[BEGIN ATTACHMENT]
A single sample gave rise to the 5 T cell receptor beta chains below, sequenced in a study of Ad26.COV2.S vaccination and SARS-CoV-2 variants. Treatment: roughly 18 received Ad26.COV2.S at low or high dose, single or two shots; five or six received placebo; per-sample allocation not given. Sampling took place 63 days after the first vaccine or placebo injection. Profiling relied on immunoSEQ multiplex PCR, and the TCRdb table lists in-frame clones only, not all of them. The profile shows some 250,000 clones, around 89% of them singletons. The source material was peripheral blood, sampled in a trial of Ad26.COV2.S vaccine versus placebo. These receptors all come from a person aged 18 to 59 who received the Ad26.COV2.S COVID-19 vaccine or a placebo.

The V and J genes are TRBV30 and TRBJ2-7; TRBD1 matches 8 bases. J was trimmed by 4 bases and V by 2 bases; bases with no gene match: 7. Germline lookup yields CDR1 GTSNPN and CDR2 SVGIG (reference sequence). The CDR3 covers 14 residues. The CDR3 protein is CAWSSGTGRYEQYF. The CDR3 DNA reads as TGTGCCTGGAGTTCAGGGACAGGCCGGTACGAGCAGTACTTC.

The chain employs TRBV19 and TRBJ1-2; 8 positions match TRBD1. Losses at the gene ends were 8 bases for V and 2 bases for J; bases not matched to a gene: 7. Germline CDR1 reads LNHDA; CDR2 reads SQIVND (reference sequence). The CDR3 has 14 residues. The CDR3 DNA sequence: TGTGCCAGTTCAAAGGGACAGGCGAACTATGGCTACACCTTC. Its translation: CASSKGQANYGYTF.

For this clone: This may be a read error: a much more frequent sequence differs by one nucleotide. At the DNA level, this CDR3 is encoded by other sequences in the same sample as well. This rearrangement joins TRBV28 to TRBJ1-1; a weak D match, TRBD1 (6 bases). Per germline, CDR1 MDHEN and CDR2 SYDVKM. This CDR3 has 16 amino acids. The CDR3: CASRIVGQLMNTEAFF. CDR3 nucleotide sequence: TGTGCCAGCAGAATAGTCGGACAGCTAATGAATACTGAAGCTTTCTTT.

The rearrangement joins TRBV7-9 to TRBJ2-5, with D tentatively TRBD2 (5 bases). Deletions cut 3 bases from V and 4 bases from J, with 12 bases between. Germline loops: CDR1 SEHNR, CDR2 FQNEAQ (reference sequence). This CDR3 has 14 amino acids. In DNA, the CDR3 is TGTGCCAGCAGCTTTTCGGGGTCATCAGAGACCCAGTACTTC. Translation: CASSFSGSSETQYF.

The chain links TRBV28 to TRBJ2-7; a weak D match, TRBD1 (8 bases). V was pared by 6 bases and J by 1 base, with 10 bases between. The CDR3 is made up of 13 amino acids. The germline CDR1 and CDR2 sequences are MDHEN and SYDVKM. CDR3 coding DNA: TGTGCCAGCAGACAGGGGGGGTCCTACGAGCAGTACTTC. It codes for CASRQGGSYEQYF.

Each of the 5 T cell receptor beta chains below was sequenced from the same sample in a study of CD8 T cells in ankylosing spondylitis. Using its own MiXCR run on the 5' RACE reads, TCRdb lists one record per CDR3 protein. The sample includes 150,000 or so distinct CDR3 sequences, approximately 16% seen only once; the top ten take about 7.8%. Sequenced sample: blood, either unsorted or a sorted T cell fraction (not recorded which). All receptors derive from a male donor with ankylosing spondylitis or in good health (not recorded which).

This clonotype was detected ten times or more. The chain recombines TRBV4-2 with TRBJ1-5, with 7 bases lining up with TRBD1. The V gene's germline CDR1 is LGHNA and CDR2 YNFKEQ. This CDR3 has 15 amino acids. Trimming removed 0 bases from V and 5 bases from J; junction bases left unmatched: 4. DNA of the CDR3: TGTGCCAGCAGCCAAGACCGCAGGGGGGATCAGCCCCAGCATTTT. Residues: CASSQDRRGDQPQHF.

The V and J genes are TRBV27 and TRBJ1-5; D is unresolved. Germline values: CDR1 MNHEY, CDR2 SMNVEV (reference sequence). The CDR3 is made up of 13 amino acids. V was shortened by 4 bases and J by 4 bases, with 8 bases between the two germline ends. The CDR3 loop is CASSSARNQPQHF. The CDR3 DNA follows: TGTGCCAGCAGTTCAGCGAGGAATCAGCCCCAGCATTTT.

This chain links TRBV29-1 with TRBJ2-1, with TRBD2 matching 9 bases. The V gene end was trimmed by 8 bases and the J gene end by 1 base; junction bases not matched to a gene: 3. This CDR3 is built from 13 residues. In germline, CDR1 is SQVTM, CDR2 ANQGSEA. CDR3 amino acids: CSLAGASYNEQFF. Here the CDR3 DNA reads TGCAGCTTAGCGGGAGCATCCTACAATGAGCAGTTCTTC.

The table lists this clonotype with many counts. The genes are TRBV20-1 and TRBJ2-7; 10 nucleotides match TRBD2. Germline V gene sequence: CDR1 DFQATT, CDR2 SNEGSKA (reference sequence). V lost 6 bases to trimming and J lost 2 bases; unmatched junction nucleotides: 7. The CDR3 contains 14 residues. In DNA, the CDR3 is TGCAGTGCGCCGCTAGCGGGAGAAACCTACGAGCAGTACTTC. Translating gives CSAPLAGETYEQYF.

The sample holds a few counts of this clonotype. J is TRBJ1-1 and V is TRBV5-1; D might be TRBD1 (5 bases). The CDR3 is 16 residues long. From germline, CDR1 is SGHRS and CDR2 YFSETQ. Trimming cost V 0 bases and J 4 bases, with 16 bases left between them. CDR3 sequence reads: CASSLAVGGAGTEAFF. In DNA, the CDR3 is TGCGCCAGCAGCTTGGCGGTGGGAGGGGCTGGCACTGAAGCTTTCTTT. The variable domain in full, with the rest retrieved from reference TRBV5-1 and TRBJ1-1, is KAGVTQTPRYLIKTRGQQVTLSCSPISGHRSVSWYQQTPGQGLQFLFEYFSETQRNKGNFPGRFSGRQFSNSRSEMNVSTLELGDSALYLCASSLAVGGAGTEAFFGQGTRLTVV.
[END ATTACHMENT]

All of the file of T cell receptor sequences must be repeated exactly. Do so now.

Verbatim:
A single sample gave rise to the 5 T cell receptor beta chains below, sequenced in a study of Ad26.COV2.S vaccination and SARS-CoV-2 variants. Treatment: roughly 18 received Ad26.COV2.S at low or high dose, single or two shots; five or six received placebo; per-sample allocation not given. Sampling took place 63 days after the first vaccine or placebo injection. Profiling relied on immunoSEQ multiplex PCR, and the TCRdb table lists in-frame clones only, not all of them. The profile shows some 250,000 clones, around 89% of them singletons. The source material was peripheral blood, sampled in a trial of Ad26.COV2.S vaccine versus placebo. These receptors all come from a person aged 18 to 59 who received the Ad26.COV2.S COVID-19 vaccine or a placebo.

The V and J genes are TRBV30 and TRBJ2-7; TRBD1 matches 8 bases. J was trimmed by 4 bases and V by 2 bases; bases with no gene match: 7. Germline lookup yields CDR1 GTSNPN and CDR2 SVGIG (reference sequence). The CDR3 covers 14 residues. The CDR3 protein is CAWSSGTGRYEQYF. The CDR3 DNA reads as TGTGCCTGGAGTTCAGGGACAGGCCGGTACGAGCAGTACTTC.

The chain employs TRBV19 and TRBJ1-2; 8 positions match TRBD1. Losses at the gene ends were 8 bases for V and 2 bases for J; bases not matched to a gene: 7. Germline CDR1 reads LNHDA; CDR2 reads SQIVND (reference sequence). The CDR3 has 14 residues. The CDR3 DNA sequence: TGTGCCAGTTCAAAGGGACAGGCGAACTATGGCTACACCTTC. Its translation: CASSKGQANYGYTF.

For this clone: This may be a read error: a much more frequent sequence differs by one nucleotide. At the DNA level, this CDR3 is encoded by other sequences in the same sample as well. This rearrangement joins TRBV28 to TRBJ1-1; a weak D match, TRBD1 (6 bases). Per germline, CDR1 MDHEN and CDR2 SYDVKM. This CDR3 has 16 amino acids. The CDR3: CASRIVGQLMNTEAFF. CDR3 nucleotide sequence: TGTGCCAGCAGAATAGTCGGACAGCTAATGAATACTGAAGCTTTCTTT.

The rearrangement joins TRBV7-9 to TRBJ2-5, with D tentatively TRBD2 (5 bases). Deletions cut 3 bases from V and 4 bases from J, with 12 bases between. Germline loops: CDR1 SEHNR, CDR2 FQNEAQ (reference sequence). This CDR3 has 14 amino acids. In DNA, the CDR3 is TGTGCCAGCAGCTTTTCGGGGTCATCAGAGACCCAGTACTTC. Translation: CASSFSGSSETQYF.

The chain links TRBV28 to TRBJ2-7; a weak D match, TRBD1 (8 bases). V was pared by 6 bases and J by 1 base, with 10 bases between. The CDR3 is made up of 13 amino acids. The germline CDR1 and CDR2 sequences are MDHEN and SYDVKM. CDR3 coding DNA: TGTGCCAGCAGACAGGGGGGGTCCTACGAGCAGTACTTC. It codes for CASRQGGSYEQYF.

Each of the 5 T cell receptor beta chains below was sequenced from the same sample in a study of CD8 T cells in ankylosing spondylitis. Using its own MiXCR run on the 5' RACE reads, TCRdb lists one record per CDR3 protein. The sample includes 150,000 or so distinct CDR3 sequences, approximately 16% seen only once; the top ten take about 7.8%. Sequenced sample: blood, either unsorted or a sorted T cell fraction (not recorded which). All receptors derive from a male donor with ankylosing spondylitis or in good health (not recorded which).

This clonotype was detected ten times or more. The chain recombines TRBV4-2 with TRBJ1-5, with 7 bases lining up with TRBD1. The V gene's germline CDR1 is LGHNA and CDR2 YNFKEQ. This CDR3 has 15 amino acids. Trimming removed 0 bases from V and 5 bases from J; junction bases left unmatched: 4. DNA of the CDR3: TGTGCCAGCAGCCAAGACCGCAGGGGGGATCAGCCCCAGCATTTT. Residues: CASSQDRRGDQPQHF.

The V and J genes are TRBV27 and TRBJ1-5; D is unresolved. Germline values: CDR1 MNHEY, CDR2 SMNVEV (reference sequence). The CDR3 is made up of 13 amino acids. V was shortened by 4 bases and J by 4 bases, with 8 bases between the two germline ends. The CDR3 loop is CASSSARNQPQHF. The CDR3 DNA follows: TGTGCCAGCAGTTCAGCGAGGAATCAGCCCCAGCATTTT.

This chain links TRBV29-1 with TRBJ2-1, with TRBD2 matching 9 bases. The V gene end was trimmed by 8 bases and the J gene end by 1 base; junction bases not matched to a gene: 3. This CDR3 is built from 13 residues. In germline, CDR1 is SQVTM, CDR2 ANQGSEA. CDR3 amino acids: CSLAGASYNEQFF. Here the CDR3 DNA reads TGCAGCTTAGCGGGAGCATCCTACAATGAGCAGTTCTTC.

The table lists this clonotype with many counts. The genes are TRBV20-1 and TRBJ2-7; 10 nucleotides match TRBD2. Germline V gene sequence: CDR1 DFQATT, CDR2 SNEGSKA (reference sequence). V lost 6 bases to trimming and J lost 2 bases; unmatched junction nucleotides: 7. The CDR3 contains 14 residues. In DNA, the CDR3 is TGCAGTGCGCCGCTAGCGGGAGAAACCTACGAGCAGTACTTC. Translating gives CSAPLAGETYEQYF.

The sample holds a few counts of this clonotype. J is TRBJ1-1 and V is TRBV5-1; D might be TRBD1 (5 bases). The CDR3 is 16 residues long. From germline, CDR1 is SGHRS and CDR2 YFSETQ. Trimming cost V 0 bases and J 4 bases, with 16 bases left between them. CDR3 sequence reads: CASSLAVGGAGTEAFF. In DNA, the CDR3 is TGCGCCAGCAGCTTGGCGGTGGGAGGGGCTGGCACTGAAGCTTTCTTT. The variable domain in full, with the rest retrieved from reference TRBV5-1 and TRBJ1-1, is KAGVTQTPRYLIKTRGQQVTLSCSPISGHRSVSWYQQTPGQGLQFLFEYFSETQRNKGNFPGRFSGRQFSNSRSEMNVSTLELGDSALYLCASSLAVGGAGTEAFFGQGTRLTVV.